The original drive names for Windows partitions and mount points for Linux partitions will not be preserved. The partition will be shown as volume0, volume1 and so on.
Partitions with the corrupted file system, partition table or incorrect partition boundaries may not get mounted.
Symbolic links will not be recovered.
File-level restore is not supported on GPT partitioned dynamic disk on Windows.
Sparse files on original disks will be recovered as Thick files.
On Linux partitions, the “/dev”, "/var/spool", "/var/run" “/proc” , /tmp, and, “/sys” folders will be excluded, if selected from the restore set.
On Windows partition, "CryptnetUrlCache" will be excluded if selected from restore set.
If you have CloudCache in your setup, make sure it is connected to the backup proxy.
Encrypted volumes and files are not supported for File-level restore.
File-level restore may fail for the guest Windows virtual machines, if the destination folder name contains consecutive special characters. For example “A%%B”.
Druva Phoenix does not store guest OS credential.
If some files are not restored, the progress log will show the number of files missed and the detailed log will list the names of the files missed.
File-level restore is not supported on spanned volumes if the volume is created using two disks and one of the disks is excluded from the backup.
Required prerequisites for File Level Restores (FLR)
- The target virtual machine must be powered on.
- Ensure that the latest version of VMware tools are installed on the target VM.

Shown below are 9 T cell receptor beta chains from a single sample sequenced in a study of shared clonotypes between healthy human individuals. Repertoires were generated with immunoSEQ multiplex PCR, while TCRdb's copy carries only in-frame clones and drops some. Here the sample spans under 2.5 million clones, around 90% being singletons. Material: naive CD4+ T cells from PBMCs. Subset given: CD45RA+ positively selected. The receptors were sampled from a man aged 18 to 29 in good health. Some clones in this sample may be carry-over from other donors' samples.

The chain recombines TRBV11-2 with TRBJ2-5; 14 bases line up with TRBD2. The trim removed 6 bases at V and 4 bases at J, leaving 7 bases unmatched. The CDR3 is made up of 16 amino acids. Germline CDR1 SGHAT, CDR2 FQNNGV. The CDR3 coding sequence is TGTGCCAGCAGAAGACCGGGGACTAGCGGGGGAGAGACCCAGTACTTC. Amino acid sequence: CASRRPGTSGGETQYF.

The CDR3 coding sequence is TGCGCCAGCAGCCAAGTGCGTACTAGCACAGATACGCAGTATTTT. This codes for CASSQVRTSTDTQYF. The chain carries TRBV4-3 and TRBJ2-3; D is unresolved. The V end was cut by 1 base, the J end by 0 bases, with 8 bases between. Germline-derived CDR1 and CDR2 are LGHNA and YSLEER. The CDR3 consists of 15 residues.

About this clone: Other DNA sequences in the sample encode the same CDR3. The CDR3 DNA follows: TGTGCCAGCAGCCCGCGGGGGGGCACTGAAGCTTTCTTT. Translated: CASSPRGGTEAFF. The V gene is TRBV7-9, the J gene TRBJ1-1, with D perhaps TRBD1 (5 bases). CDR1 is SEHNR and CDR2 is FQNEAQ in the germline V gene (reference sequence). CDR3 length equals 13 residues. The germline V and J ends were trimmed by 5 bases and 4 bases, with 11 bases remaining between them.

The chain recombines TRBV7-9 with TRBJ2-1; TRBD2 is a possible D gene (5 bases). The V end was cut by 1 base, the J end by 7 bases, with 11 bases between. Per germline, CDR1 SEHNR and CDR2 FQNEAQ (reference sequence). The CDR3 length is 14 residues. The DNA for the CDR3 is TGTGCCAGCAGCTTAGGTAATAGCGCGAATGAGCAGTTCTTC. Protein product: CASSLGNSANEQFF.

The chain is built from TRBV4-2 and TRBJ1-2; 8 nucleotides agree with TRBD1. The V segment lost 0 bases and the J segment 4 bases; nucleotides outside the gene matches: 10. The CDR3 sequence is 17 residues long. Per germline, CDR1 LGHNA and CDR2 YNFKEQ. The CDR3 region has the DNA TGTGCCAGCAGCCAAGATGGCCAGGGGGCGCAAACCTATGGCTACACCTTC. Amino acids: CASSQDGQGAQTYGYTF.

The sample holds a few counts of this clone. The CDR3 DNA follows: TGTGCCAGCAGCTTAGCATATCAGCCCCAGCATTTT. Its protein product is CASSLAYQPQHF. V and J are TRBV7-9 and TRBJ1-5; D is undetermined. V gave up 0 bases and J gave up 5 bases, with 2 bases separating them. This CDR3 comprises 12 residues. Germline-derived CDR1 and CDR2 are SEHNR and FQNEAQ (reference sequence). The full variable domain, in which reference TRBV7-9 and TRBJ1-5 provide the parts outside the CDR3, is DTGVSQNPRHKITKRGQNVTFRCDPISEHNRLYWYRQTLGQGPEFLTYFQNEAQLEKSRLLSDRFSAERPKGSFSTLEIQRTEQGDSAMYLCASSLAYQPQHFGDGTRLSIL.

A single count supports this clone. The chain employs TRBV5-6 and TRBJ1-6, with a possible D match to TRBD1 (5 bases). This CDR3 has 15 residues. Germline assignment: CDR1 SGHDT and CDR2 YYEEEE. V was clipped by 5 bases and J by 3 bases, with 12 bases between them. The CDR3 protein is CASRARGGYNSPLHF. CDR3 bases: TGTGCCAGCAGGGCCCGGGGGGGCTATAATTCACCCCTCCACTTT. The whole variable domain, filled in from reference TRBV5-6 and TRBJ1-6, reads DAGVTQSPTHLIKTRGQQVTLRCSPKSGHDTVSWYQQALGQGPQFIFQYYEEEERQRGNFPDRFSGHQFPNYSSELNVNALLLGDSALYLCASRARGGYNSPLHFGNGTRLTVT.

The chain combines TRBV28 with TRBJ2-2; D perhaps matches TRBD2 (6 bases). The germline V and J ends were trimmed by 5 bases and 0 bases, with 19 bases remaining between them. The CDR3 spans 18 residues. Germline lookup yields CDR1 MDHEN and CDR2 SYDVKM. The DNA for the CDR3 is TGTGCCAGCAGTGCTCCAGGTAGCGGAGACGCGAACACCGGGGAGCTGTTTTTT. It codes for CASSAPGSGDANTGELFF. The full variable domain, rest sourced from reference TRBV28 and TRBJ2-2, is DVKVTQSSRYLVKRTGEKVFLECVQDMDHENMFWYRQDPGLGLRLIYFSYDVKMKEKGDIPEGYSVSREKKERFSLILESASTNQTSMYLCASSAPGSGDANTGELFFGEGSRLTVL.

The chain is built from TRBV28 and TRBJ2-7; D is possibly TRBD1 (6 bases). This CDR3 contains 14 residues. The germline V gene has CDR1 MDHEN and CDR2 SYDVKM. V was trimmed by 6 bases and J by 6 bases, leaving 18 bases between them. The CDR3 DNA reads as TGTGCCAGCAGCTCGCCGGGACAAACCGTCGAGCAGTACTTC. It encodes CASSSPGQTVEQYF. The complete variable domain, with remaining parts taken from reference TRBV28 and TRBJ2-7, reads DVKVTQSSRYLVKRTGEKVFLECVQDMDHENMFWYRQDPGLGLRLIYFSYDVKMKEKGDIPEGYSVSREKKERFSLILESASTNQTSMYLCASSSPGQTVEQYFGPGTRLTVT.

- You must enter credentials that have write permissions over the restore target (CIFS, original virtual machine, or alternate virtual machine). If you are restoring to a virtual machine, the target virtual machine must be powered on while you are entering credentials in the File Restore window.
Recommended prerequisites for enhanced performance of File Level Restores (FLR)
- The VMware backup proxy must be upgraded to version 5.0.2-121723 or later.
- Exclude the following paths on the target virtual machine from antivirus scans:
- Windows: %ProgramData%\Phoenix\VMware\
- UNIX: $HOME/Phoenix/VMware
- The entered credentials must have write permissions on the target location and the paths above.
- Druva Phoenix installs a binary called guestossvc_restore.exe (Windows) or guestossvc (Unix) on the target guest operating system. This binary acts as a server for HTTPS requests from the VMware backup proxy. This process opens specified ports on the target guest operating system for communication. If the process fails to open these ports due to firewall restrictions, it uses the VMware tools API to restore files and folders on the target virtual machine.